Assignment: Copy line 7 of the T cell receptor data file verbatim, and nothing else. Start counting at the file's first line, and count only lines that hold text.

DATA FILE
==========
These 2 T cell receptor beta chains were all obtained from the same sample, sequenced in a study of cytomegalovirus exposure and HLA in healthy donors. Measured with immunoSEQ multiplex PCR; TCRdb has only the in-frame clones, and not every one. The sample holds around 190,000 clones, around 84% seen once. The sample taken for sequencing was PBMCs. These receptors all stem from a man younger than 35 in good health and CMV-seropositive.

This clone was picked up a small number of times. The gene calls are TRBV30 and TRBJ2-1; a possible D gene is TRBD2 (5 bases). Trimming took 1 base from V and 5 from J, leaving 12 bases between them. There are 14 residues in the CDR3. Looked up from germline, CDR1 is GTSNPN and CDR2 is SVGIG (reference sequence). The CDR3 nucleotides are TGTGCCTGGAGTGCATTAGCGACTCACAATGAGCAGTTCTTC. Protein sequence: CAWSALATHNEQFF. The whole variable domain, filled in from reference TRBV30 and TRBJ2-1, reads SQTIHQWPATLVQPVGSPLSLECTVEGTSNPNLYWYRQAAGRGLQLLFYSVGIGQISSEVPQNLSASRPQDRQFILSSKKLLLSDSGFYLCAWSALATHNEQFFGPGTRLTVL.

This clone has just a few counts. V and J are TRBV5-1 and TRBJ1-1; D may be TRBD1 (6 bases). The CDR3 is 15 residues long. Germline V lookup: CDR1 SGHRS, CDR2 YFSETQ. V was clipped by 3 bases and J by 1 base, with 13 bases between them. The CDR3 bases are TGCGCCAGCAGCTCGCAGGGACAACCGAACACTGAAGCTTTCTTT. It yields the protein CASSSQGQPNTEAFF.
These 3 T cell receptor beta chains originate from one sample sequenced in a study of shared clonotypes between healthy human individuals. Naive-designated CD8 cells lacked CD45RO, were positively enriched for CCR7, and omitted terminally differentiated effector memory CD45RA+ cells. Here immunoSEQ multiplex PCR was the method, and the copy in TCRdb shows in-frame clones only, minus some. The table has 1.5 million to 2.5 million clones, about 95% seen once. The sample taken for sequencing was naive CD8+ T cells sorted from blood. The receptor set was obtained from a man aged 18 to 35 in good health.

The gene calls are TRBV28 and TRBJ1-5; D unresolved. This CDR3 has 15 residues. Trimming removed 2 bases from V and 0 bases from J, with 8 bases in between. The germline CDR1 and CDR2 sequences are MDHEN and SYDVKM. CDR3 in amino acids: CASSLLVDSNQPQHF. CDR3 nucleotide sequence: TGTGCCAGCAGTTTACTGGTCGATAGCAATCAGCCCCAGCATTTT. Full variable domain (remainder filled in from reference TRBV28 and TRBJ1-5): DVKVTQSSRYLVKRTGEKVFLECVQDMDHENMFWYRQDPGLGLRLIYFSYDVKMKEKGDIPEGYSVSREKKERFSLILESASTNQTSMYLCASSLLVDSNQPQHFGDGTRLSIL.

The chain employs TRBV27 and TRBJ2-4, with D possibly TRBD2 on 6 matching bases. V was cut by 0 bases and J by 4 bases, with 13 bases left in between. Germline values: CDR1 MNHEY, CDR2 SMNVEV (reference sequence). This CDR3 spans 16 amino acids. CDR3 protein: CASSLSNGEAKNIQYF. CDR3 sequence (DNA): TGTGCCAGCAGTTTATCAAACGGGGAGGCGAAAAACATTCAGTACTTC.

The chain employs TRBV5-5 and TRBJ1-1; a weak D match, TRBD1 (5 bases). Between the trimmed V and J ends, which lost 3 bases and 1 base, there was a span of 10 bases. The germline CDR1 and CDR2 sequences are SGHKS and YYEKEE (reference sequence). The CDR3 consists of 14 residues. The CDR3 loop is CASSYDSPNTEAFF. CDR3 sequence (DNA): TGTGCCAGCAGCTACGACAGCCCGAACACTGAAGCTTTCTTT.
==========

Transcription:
The chain employs TRBV5-5 and TRBJ1-1; a weak D match, TRBD1 (5 bases). Between the trimmed V and J ends, which lost 3 bases and 1 base, there was a span of 10 bases. The germline CDR1 and CDR2 sequences are SGHKS and YYEKEE (reference sequence). The CDR3 consists of 14 residues. The CDR3 loop is CASSYDSPNTEAFF. CDR3 sequence (DNA): TGTGCCAGCAGCTACGACAGCCCGAACACTGAAGCTTTCTTT.